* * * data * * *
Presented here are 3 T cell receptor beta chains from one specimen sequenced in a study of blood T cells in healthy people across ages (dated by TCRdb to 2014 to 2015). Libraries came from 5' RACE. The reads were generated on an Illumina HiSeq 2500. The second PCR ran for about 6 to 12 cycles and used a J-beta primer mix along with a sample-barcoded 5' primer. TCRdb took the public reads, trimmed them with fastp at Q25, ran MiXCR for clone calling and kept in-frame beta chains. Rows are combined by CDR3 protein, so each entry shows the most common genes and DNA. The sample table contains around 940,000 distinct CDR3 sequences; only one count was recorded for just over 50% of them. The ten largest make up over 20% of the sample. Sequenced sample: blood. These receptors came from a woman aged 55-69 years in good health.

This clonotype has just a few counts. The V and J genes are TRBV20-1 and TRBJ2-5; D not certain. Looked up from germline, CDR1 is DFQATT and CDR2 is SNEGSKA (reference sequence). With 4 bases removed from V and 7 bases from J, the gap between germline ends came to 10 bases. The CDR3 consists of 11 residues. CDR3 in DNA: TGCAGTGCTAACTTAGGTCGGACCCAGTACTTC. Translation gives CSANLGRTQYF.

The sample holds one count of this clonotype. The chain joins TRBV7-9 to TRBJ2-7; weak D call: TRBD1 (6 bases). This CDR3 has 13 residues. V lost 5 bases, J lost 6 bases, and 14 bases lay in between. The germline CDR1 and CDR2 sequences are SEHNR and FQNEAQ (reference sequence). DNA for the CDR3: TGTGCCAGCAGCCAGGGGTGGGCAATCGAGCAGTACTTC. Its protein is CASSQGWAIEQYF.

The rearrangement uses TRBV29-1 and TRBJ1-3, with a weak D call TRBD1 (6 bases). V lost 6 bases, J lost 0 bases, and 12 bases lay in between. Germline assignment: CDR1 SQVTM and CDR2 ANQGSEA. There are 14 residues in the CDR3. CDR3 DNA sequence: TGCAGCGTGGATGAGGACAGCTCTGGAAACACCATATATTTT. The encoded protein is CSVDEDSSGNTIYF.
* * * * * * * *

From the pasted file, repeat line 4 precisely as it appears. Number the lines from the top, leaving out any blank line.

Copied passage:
The rearrangement uses TRBV29-1 and TRBJ1-3, with a weak D call TRBD1 (6 bases). V lost 6 bases, J lost 0 bases, and 12 bases lay in between. Germline assignment: CDR1 SQVTM and CDR2 ANQGSEA. There are 14 residues in the CDR3. CDR3 DNA sequence: TGCAGCGTGGATGAGGACAGCTCTGGAAACACCATATATTTT. The encoded protein is CSVDEDSSGNTIYF.